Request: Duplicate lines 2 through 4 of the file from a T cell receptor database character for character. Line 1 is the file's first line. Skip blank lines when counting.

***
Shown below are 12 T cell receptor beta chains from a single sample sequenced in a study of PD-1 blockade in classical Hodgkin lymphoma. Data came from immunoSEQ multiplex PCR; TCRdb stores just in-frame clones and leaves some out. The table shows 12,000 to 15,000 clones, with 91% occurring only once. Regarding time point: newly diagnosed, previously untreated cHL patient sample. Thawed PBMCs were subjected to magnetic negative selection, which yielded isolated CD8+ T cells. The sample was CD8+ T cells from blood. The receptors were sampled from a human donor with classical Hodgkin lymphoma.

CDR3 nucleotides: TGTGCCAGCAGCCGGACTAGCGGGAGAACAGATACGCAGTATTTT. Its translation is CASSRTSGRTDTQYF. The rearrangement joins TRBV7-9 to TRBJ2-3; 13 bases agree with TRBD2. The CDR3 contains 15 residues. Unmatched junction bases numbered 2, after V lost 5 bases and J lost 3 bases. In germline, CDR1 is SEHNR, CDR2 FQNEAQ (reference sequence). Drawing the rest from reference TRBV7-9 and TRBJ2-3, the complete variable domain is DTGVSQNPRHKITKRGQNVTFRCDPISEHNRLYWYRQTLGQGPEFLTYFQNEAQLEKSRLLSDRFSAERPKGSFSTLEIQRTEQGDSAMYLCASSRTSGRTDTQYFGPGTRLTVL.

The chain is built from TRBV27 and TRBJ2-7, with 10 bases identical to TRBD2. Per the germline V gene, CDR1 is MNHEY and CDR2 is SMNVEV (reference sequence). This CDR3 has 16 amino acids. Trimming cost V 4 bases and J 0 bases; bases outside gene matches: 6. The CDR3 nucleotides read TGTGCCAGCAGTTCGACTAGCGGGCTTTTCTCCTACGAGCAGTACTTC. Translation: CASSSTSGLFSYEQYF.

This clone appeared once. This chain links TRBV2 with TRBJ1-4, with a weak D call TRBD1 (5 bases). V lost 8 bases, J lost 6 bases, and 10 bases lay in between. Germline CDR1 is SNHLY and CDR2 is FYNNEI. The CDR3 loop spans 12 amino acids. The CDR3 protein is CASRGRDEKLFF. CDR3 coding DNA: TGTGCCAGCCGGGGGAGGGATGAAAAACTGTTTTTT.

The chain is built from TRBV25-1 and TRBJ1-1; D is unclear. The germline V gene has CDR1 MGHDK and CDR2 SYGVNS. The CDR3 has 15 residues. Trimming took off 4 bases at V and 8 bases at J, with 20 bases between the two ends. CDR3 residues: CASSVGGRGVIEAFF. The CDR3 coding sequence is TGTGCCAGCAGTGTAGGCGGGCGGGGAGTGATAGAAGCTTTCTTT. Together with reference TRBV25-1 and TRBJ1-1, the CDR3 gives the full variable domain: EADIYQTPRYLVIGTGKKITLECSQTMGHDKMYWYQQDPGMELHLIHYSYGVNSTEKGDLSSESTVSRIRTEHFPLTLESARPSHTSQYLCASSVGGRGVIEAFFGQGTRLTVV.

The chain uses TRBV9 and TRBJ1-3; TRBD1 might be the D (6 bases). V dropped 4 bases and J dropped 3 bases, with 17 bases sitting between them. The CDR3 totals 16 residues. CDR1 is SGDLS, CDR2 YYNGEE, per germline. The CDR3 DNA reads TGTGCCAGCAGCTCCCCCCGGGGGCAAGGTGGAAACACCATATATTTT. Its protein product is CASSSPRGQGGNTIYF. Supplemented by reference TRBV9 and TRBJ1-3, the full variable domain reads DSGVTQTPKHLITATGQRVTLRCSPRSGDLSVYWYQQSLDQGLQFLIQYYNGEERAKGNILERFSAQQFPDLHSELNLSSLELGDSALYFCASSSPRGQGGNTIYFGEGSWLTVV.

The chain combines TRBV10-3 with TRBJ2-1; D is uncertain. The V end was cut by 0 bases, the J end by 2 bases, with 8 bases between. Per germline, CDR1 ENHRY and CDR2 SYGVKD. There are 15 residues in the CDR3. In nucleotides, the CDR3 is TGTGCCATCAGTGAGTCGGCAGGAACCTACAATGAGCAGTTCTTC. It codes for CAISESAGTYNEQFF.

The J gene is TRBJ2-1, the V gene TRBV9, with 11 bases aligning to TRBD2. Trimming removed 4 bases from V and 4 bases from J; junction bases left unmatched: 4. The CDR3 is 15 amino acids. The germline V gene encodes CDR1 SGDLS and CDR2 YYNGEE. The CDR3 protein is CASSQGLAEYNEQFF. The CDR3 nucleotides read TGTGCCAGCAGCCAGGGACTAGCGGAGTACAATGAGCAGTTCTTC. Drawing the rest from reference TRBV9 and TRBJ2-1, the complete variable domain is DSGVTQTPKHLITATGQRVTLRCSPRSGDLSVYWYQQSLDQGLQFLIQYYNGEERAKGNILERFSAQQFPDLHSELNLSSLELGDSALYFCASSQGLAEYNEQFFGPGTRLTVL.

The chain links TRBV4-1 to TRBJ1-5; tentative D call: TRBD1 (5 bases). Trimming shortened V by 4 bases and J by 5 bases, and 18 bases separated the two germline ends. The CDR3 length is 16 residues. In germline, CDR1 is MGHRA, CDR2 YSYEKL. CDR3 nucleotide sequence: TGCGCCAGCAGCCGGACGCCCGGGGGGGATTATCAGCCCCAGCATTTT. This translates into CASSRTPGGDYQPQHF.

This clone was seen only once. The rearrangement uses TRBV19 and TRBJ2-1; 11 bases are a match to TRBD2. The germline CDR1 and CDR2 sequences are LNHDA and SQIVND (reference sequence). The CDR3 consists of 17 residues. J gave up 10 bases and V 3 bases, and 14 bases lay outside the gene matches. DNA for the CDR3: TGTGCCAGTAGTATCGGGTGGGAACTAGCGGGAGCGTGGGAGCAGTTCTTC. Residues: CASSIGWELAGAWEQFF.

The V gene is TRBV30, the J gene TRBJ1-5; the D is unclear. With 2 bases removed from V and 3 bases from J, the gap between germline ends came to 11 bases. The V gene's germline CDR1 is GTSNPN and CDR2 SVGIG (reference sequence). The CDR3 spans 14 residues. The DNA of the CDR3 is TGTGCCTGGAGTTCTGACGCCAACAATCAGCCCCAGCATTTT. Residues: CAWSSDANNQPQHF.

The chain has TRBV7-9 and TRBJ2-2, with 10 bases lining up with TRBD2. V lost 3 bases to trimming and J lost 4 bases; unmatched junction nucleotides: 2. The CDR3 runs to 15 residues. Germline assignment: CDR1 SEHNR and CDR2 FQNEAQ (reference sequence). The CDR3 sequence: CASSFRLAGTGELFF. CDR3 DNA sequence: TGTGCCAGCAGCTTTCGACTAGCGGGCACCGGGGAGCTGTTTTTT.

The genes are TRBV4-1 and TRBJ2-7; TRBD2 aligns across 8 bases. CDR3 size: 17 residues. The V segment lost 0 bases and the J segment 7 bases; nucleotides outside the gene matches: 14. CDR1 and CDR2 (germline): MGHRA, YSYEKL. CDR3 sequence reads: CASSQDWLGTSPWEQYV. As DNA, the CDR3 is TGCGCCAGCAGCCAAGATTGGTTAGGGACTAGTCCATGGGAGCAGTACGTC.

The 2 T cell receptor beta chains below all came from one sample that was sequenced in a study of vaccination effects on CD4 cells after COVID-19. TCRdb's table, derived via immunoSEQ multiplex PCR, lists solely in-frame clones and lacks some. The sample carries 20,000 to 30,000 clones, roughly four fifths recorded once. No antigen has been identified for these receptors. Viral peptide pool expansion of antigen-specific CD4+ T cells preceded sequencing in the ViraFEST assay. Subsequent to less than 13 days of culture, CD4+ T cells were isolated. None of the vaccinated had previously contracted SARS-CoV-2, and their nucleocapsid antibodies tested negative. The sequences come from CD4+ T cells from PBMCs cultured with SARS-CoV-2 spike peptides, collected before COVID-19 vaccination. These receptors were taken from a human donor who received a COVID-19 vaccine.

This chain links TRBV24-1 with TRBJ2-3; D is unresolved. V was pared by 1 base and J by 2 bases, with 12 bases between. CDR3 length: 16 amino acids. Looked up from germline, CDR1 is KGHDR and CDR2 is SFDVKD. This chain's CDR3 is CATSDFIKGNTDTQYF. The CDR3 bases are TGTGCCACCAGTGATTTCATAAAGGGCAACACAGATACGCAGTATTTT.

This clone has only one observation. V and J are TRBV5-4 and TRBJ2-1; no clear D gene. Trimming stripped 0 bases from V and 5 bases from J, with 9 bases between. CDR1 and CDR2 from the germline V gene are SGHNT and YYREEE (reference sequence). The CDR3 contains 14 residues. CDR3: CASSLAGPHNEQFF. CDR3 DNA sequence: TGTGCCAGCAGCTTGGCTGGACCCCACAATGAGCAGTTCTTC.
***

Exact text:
CDR3 nucleotides: TGTGCCAGCAGCCGGACTAGCGGGAGAACAGATACGCAGTATTTT. Its translation is CASSRTSGRTDTQYF. The rearrangement joins TRBV7-9 to TRBJ2-3; 13 bases agree with TRBD2. The CDR3 contains 15 residues. Unmatched junction bases numbered 2, after V lost 5 bases and J lost 3 bases. In germline, CDR1 is SEHNR, CDR2 FQNEAQ (reference sequence). Drawing the rest from reference TRBV7-9 and TRBJ2-3, the complete variable domain is DTGVSQNPRHKITKRGQNVTFRCDPISEHNRLYWYRQTLGQGPEFLTYFQNEAQLEKSRLLSDRFSAERPKGSFSTLEIQRTEQGDSAMYLCASSRTSGRTDTQYFGPGTRLTVL.

The chain is built from TRBV27 and TRBJ2-7, with 10 bases identical to TRBD2. Per the germline V gene, CDR1 is MNHEY and CDR2 is SMNVEV (reference sequence). This CDR3 has 16 amino acids. Trimming cost V 4 bases and J 0 bases; bases outside gene matches: 6. The CDR3 nucleotides read TGTGCCAGCAGTTCGACTAGCGGGCTTTTCTCCTACGAGCAGTACTTC. Translation: CASSSTSGLFSYEQYF.

This clone appeared once. This chain links TRBV2 with TRBJ1-4, with a weak D call TRBD1 (5 bases). V lost 8 bases, J lost 6 bases, and 10 bases lay in between. Germline CDR1 is SNHLY and CDR2 is FYNNEI. The CDR3 loop spans 12 amino acids. The CDR3 protein is CASRGRDEKLFF. CDR3 coding DNA: TGTGCCAGCCGGGGGAGGGATGAAAAACTGTTTTTT.